The info center employee kindly walked us to this B&B, which truly was literally around the corner. It certainly didn’t look like a B&B and it had “Enoteca” written outside, meaning it was some kind of restaurant. Our gracious guide rang the bell and we waited for a good 5 or so minutes, wondering if this was some kind of joke. The guide looked embarrassed and pretty concerned as he kept checking the address and a note he was holding. At last a man of about 50 or so opened the door and the two exchanged a few words. Then our guide turned to us and said, “This is your place. Good night,” and he took off. It looked like he sprinted away to me, but I tried not to think much of it.
Our host looked at us and our bicycles and gestured to us to go towards a large door near the stairs. A few minutes later we heard a creaking sound and the door cracked open. The man motioned for us to enter with the bicycles and pointed where we should park them. I pulled out my water bottles and placed them on a piece of furniture next to the wall where our bikes were so that I could pull of my panniers. Our host made a sudden cry that was a cross between a squeal and a yelp and he rushed over, grabbing the bottles. He looked at me and Kovas and said, “No wasser! Very old.” Oops. I gathered it was an antique and that water would ruin the finish. I felt terribly.
After all that our host led us upstairs to a main room that looked like a dining area with huge, long tables set with fancy place settings, wine glasses, and nice napkins. He chatted with us in Italian the whole time, and I really wished we could have understood even a few words because I imagine he was telling us about his place. At the bar we paid for the room (pretty cheap – I think it was around 50 euro for the two of us). This dining/bar area had one section that was filled by an enormous fireplace of some sort (see photo). We couldn’t figure out what it was or what it’s purpose was as there was nothing around it. Perhaps it was for cooking? We eventually decided it had some antique value since almost everything else in the B&B was that way. Finally our host he took us up a few flights of stairs. We passed a landing that had a little outdoor veranda and the man stopped there. “No cats,” he said, and turned away to walk up the next flight. Kovas and I looked at each other, not comprehending, until Kovas finally said, “Oh! I think he means we can’t let the cats in!” I then noticed the dozen or so cats lounging about on this veranda.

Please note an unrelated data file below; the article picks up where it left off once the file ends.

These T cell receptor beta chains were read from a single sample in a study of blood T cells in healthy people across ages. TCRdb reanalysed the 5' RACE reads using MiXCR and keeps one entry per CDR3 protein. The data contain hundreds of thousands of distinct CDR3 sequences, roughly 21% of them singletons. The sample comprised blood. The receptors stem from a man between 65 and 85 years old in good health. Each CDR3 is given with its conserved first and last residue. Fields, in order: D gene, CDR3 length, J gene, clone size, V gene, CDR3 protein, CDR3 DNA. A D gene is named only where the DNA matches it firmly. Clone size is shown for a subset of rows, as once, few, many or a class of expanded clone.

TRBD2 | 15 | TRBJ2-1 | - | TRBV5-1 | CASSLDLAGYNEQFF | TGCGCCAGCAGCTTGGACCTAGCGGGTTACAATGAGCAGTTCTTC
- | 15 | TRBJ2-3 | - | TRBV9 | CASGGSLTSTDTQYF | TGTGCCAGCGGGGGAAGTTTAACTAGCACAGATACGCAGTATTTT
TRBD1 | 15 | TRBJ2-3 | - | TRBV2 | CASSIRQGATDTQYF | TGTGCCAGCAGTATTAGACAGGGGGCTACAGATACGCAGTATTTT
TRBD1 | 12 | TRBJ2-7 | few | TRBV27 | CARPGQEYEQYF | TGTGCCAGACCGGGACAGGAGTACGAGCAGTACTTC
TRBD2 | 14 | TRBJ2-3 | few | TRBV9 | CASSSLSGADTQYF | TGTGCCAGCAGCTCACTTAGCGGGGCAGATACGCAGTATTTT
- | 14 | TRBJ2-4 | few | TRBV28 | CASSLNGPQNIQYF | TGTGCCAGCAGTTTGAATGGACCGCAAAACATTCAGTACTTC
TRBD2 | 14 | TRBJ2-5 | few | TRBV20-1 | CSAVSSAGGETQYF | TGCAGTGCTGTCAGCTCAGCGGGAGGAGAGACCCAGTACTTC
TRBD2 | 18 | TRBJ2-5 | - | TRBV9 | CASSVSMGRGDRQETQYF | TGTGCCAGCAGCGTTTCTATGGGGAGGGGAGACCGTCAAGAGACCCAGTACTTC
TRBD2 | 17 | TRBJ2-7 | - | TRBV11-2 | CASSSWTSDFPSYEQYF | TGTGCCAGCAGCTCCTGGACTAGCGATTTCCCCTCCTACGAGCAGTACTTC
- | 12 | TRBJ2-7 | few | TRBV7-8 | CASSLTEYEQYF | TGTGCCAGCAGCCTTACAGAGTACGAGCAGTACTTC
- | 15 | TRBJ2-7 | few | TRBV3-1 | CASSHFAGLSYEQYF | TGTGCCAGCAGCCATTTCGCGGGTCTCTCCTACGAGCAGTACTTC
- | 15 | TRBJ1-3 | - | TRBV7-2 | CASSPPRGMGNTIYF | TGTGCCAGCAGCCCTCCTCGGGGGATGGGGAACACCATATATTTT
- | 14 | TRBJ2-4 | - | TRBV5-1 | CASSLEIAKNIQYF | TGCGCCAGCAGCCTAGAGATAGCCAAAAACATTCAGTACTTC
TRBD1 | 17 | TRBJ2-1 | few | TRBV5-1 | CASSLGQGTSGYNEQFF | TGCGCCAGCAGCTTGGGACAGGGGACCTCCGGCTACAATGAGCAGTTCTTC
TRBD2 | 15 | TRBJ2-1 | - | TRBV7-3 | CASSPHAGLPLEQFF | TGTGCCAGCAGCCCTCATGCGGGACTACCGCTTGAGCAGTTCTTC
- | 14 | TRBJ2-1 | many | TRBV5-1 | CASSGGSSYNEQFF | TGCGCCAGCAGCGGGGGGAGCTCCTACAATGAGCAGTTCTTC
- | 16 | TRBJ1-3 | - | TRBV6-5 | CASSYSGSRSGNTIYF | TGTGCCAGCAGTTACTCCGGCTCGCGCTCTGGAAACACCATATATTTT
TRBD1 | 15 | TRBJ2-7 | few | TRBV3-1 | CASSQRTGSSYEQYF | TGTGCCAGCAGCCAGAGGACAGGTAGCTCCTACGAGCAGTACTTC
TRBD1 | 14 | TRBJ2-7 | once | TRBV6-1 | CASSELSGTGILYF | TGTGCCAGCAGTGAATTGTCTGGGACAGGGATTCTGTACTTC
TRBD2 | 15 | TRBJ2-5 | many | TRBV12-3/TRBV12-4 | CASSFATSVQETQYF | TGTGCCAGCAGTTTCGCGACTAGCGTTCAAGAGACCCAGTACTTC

Finally we arrived at our room, noticing just how empty and quiet the whole apartment was. It had many rooms that appeared to be guest rooms, but not one was occupied. It felt like the backdrop for some kind of horror or sci-fi film. Inside, the room was clean and neat with a nice view of the garden. Our host explained that we needed to wait for the hot water for the shower (he pressed a button and said something about 10 minutes) and then he pointed to every single piece of furniture in the room, including bed, dresser, and night stands. Each time he said, “No wasser. Very old.” Then he grabbed a towel from the bathroom, laid it on the bed and said, “No wasser. Very old.” Got it. Antiques. Don’t be a moronic American like you were downstairs and place your darn water bottles and wet towels on my antique furniture!
At this point we were throughly terrified of touching anything, as though we were 5-year-old boys in a glass shop. Hands in pockets, please! When he finally left our room, Kovas and I burst out laughing at how hilariously strange this whole turn of events was. Even the most normal thing turns out to be the biggest adventure.
After solid showering and cleaning up, we were excited to explore this mystery town. Was it as strange as the people who lived there? It was refreshing to walk outside in late afternoon/early evening and have it still be warm, so we didn’t have to bundle up in multiple layers. Ah, summer at last! As we began our explorations, we encountered a series of wall-sized photographs of Gemona’s old town (see photos) and learned that Gemona was a medieval town full of ancient history. In 1976, however, a massive earthquake leveled the town so that only rubble remained. Reconstruction began that same year and today looks almost identical to the medieval original, with some modern conveniences of course. It was absolutely incredible how well the town is reconstructed, and with good reason, Gemonans are proud of their town, their history, and their strife. We absolutely adored this town and recommend all to visit. It was a very non-touristy place with Italian charm, delicious pizza, gelato, and mortadella, and of course, that narrow-street medieval feel. Another must-see in this Carnia region…just be open-minded about places to stay!